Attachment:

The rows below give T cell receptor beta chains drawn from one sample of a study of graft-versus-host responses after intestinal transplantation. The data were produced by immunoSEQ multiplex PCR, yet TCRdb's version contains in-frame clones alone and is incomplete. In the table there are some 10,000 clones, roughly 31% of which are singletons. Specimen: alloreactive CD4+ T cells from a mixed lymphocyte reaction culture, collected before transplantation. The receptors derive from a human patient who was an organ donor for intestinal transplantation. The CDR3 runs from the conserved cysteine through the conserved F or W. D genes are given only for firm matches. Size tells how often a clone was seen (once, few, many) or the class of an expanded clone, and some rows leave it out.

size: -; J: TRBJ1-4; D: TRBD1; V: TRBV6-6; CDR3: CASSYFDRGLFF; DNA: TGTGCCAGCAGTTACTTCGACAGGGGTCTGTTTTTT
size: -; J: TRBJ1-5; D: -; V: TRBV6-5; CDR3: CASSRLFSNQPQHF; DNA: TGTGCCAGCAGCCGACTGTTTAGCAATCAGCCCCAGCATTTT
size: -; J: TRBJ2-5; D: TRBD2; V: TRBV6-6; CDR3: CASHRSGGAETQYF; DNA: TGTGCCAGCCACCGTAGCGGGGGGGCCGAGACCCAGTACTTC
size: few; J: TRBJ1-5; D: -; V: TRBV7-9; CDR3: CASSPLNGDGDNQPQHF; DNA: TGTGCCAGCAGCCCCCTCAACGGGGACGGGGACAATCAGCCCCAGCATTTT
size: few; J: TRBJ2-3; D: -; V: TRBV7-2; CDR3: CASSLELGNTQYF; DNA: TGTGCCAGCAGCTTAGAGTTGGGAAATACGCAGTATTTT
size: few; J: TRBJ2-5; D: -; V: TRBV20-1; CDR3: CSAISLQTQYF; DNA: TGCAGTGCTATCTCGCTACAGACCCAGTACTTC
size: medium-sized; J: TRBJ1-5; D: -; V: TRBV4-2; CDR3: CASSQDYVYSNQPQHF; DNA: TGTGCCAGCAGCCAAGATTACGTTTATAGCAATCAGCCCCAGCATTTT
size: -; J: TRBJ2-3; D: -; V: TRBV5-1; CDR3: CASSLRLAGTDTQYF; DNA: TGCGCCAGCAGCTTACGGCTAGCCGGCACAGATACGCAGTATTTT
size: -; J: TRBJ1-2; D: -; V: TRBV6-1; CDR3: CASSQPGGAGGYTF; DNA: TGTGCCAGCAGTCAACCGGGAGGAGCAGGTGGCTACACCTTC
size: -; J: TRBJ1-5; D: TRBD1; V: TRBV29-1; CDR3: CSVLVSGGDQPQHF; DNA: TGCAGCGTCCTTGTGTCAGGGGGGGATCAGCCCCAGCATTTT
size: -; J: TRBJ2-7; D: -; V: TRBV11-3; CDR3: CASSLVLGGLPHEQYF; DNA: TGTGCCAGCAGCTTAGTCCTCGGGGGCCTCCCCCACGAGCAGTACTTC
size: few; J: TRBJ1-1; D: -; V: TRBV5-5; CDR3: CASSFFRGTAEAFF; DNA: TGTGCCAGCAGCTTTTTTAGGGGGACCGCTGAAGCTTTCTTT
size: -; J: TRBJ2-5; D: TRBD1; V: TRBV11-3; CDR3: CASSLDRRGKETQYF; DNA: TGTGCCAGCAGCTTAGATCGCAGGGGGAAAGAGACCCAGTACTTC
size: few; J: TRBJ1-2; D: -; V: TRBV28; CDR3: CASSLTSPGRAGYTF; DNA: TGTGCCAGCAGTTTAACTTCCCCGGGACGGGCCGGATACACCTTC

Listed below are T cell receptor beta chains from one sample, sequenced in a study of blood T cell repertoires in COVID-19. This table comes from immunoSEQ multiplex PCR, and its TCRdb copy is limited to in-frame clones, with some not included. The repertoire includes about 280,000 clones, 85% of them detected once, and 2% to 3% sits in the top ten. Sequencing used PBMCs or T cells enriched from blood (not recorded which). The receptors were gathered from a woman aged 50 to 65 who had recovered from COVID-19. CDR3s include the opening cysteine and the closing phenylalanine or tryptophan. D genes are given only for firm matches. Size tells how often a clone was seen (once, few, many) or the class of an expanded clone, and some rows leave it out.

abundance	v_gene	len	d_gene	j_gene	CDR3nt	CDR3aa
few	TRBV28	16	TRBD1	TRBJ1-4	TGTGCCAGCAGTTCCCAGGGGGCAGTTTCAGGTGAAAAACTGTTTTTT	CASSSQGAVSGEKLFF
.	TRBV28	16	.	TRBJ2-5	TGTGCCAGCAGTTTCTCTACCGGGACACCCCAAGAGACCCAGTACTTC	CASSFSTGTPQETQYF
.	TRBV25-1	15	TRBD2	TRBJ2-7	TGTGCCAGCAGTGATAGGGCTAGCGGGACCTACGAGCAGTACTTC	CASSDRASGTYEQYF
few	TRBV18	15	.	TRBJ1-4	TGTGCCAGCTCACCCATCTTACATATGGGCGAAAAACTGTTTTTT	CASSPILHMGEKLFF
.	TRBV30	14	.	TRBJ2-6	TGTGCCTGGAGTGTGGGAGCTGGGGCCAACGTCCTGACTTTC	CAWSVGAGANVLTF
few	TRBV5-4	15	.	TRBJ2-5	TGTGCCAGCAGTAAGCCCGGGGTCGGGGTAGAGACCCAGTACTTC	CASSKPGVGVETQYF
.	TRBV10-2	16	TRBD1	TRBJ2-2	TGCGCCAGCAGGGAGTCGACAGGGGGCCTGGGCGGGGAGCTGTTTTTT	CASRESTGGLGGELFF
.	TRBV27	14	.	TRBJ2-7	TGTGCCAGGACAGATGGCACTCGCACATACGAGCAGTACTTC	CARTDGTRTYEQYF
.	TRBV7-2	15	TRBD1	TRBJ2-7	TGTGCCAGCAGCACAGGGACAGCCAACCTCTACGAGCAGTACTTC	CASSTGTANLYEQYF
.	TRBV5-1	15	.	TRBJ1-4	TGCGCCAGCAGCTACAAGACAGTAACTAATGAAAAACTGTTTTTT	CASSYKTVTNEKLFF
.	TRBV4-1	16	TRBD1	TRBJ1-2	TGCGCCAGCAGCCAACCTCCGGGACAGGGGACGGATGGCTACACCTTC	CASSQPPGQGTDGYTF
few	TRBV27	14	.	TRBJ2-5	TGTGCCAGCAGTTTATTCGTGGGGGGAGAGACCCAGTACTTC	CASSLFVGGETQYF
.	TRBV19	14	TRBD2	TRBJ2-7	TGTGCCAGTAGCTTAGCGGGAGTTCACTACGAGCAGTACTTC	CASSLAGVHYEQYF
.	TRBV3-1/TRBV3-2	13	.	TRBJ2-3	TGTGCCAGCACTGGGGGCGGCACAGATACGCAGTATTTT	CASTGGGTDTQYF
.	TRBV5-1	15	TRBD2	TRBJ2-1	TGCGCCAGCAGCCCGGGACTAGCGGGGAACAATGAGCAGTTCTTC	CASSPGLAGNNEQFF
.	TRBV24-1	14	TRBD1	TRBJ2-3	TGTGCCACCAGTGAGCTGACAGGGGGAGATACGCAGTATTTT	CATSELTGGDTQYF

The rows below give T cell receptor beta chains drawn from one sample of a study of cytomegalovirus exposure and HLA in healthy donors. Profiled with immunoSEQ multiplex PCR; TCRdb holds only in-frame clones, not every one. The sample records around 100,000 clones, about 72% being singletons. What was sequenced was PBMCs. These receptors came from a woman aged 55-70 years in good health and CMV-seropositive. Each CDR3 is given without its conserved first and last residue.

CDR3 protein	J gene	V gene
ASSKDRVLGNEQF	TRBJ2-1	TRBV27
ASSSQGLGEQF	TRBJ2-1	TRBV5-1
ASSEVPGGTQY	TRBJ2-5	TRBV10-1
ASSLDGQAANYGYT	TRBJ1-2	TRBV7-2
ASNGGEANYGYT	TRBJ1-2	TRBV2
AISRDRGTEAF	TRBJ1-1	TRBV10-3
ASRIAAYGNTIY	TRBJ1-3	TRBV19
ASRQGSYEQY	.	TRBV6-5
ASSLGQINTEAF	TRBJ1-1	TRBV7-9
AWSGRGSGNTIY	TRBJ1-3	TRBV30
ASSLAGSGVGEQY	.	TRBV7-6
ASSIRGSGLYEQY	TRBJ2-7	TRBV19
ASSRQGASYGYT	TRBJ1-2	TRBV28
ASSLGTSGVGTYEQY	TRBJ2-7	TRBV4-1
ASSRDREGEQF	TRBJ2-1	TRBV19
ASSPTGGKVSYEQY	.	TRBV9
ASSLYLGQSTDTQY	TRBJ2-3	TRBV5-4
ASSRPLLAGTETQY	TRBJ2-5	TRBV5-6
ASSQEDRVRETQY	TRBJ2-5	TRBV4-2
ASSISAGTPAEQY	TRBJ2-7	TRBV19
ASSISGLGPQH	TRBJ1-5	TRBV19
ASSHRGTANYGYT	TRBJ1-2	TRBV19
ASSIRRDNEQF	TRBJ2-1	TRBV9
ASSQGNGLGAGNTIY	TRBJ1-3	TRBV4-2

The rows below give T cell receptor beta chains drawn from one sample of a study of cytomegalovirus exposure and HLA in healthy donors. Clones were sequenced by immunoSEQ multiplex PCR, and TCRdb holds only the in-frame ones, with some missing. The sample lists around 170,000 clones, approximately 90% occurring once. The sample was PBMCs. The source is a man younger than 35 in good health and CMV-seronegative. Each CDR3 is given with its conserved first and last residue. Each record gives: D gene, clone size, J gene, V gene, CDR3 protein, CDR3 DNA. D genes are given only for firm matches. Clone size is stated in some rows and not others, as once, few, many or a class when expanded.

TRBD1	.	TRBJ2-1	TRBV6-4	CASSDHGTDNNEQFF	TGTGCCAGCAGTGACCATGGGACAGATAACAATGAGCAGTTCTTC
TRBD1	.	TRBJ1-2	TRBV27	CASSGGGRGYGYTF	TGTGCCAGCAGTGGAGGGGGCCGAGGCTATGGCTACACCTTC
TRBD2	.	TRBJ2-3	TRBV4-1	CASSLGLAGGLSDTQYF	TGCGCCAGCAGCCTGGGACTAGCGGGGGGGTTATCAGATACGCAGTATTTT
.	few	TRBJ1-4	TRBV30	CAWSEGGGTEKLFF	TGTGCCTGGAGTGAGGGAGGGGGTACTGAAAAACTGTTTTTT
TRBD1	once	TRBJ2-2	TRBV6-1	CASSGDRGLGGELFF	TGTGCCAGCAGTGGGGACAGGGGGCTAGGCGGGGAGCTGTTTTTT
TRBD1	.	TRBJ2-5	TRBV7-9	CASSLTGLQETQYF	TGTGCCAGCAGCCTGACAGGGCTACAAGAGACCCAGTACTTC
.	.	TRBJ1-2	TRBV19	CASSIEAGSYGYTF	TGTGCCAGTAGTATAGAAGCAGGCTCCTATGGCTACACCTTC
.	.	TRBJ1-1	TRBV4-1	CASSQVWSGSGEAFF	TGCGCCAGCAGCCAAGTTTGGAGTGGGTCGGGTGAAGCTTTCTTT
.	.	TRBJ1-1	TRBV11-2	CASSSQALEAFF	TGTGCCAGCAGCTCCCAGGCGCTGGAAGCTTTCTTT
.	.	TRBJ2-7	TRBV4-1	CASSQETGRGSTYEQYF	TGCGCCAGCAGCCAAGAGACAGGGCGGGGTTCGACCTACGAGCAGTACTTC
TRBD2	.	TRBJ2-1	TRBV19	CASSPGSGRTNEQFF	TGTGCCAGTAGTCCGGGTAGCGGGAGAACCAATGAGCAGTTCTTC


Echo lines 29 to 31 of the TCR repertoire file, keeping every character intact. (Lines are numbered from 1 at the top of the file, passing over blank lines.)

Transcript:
few	TRBV27	14	.	TRBJ2-5	TGTGCCAGCAGTTTATTCGTGGGGGGAGAGACCCAGTACTTC	CASSLFVGGETQYF
.	TRBV19	14	TRBD2	TRBJ2-7	TGTGCCAGTAGCTTAGCGGGAGTTCACTACGAGCAGTACTTC	CASSLAGVHYEQYF
.	TRBV3-1/TRBV3-2	13	.	TRBJ2-3	TGTGCCAGCACTGGGGGCGGCACAGATACGCAGTATTTT	CASTGGGTDTQYF